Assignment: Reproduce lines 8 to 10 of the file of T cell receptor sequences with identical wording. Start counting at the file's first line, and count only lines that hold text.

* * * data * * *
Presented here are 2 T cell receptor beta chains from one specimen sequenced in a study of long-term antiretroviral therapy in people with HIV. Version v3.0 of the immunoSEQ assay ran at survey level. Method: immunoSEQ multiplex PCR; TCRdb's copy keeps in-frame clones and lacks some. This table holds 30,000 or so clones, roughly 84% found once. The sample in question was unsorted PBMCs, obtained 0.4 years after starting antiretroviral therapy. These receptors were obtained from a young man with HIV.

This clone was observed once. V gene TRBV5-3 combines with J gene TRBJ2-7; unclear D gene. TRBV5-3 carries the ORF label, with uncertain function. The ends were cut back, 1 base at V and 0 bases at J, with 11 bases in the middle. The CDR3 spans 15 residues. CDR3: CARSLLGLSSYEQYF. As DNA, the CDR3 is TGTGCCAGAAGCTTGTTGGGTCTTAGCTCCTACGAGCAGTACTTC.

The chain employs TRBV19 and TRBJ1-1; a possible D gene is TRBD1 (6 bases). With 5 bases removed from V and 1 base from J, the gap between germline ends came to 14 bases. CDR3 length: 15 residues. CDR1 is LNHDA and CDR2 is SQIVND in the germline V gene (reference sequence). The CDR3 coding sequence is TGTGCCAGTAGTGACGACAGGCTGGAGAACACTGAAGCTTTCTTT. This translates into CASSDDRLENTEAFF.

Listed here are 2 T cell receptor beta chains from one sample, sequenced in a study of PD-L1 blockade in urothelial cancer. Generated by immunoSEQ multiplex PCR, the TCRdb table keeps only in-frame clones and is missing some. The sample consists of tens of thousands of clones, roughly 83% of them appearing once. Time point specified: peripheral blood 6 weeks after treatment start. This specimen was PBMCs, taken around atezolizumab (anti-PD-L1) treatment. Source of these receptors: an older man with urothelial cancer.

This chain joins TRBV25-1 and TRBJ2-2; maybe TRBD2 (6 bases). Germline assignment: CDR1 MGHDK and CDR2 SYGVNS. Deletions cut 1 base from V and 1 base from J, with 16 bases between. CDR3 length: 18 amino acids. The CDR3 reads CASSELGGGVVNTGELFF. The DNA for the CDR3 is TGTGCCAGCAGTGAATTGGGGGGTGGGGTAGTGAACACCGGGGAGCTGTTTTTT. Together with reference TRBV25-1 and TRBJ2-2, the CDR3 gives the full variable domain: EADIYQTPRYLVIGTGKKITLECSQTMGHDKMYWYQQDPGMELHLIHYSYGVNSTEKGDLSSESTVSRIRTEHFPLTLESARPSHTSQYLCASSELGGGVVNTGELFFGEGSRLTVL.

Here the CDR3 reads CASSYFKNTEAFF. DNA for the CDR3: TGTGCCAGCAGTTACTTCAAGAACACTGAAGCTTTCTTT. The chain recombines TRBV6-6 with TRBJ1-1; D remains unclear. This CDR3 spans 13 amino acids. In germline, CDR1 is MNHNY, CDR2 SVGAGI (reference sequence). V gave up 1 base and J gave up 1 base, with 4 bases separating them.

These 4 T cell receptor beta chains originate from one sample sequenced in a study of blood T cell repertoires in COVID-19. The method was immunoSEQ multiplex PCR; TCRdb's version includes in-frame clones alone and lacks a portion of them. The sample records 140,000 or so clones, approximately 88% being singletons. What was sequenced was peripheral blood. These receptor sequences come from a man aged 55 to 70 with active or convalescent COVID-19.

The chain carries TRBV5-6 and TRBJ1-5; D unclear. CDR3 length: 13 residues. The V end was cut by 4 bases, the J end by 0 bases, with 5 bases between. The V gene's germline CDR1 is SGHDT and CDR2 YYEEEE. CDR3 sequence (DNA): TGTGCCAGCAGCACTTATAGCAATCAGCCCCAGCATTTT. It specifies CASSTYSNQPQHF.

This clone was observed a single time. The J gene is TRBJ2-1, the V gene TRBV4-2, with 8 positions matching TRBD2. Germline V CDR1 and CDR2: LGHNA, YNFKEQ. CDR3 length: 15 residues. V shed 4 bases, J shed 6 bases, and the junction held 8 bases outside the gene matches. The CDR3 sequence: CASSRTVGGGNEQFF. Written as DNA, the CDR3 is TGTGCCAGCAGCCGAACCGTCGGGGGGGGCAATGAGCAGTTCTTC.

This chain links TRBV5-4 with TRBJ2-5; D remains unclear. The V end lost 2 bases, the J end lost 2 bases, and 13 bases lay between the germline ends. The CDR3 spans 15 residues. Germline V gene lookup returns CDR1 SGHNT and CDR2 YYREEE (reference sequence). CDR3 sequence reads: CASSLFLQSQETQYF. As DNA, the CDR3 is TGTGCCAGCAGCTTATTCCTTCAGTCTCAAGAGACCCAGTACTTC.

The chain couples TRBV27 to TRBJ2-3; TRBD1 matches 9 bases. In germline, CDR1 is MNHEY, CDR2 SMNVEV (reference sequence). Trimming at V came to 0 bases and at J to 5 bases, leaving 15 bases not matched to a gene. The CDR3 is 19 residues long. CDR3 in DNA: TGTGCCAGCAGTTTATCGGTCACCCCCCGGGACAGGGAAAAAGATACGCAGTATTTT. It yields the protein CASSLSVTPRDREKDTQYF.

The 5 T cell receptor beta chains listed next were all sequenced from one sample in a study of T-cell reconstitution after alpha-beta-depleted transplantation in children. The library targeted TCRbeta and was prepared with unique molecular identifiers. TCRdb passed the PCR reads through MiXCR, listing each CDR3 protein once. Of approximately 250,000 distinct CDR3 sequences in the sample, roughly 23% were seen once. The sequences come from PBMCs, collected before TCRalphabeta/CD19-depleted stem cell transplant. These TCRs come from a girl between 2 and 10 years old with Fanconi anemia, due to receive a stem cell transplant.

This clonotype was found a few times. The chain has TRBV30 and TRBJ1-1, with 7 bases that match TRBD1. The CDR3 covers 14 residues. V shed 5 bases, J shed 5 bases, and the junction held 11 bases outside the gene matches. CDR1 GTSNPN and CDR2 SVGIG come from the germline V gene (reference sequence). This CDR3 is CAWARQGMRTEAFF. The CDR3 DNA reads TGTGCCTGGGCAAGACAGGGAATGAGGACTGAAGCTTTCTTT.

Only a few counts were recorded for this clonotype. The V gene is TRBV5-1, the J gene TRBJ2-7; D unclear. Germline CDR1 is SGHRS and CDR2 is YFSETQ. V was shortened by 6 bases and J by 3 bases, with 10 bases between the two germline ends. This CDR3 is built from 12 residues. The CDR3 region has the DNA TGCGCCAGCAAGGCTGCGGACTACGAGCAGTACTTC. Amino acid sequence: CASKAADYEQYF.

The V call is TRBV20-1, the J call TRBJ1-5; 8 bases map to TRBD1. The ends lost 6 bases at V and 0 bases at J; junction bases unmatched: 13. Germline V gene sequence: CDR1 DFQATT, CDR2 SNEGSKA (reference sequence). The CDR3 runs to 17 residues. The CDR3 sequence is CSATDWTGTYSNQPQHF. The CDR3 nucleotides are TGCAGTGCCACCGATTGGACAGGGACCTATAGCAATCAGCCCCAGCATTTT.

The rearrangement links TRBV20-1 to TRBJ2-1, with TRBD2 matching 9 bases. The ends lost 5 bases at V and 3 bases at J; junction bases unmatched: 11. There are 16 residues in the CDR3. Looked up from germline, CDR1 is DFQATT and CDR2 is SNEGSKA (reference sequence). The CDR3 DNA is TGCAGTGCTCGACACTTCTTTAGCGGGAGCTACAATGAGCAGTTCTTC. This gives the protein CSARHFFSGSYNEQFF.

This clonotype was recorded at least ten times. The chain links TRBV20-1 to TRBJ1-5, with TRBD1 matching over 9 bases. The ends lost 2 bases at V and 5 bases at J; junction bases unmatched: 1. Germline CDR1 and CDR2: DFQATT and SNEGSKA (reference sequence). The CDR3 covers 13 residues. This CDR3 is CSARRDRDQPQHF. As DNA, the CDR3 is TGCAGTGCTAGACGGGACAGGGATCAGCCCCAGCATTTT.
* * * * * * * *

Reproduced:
The chain carries TRBV5-6 and TRBJ1-5; D unclear. CDR3 length: 13 residues. The V end was cut by 4 bases, the J end by 0 bases, with 5 bases between. The V gene's germline CDR1 is SGHDT and CDR2 YYEEEE. CDR3 sequence (DNA): TGTGCCAGCAGCACTTATAGCAATCAGCCCCAGCATTTT. It specifies CASSTYSNQPQHF.

This clone was observed a single time. The J gene is TRBJ2-1, the V gene TRBV4-2, with 8 positions matching TRBD2. Germline V CDR1 and CDR2: LGHNA, YNFKEQ. CDR3 length: 15 residues. V shed 4 bases, J shed 6 bases, and the junction held 8 bases outside the gene matches. The CDR3 sequence: CASSRTVGGGNEQFF. Written as DNA, the CDR3 is TGTGCCAGCAGCCGAACCGTCGGGGGGGGCAATGAGCAGTTCTTC.

This chain links TRBV5-4 with TRBJ2-5; D remains unclear. The V end lost 2 bases, the J end lost 2 bases, and 13 bases lay between the germline ends. The CDR3 spans 15 residues. Germline V gene lookup returns CDR1 SGHNT and CDR2 YYREEE (reference sequence). CDR3 sequence reads: CASSLFLQSQETQYF. As DNA, the CDR3 is TGTGCCAGCAGCTTATTCCTTCAGTCTCAAGAGACCCAGTACTTC.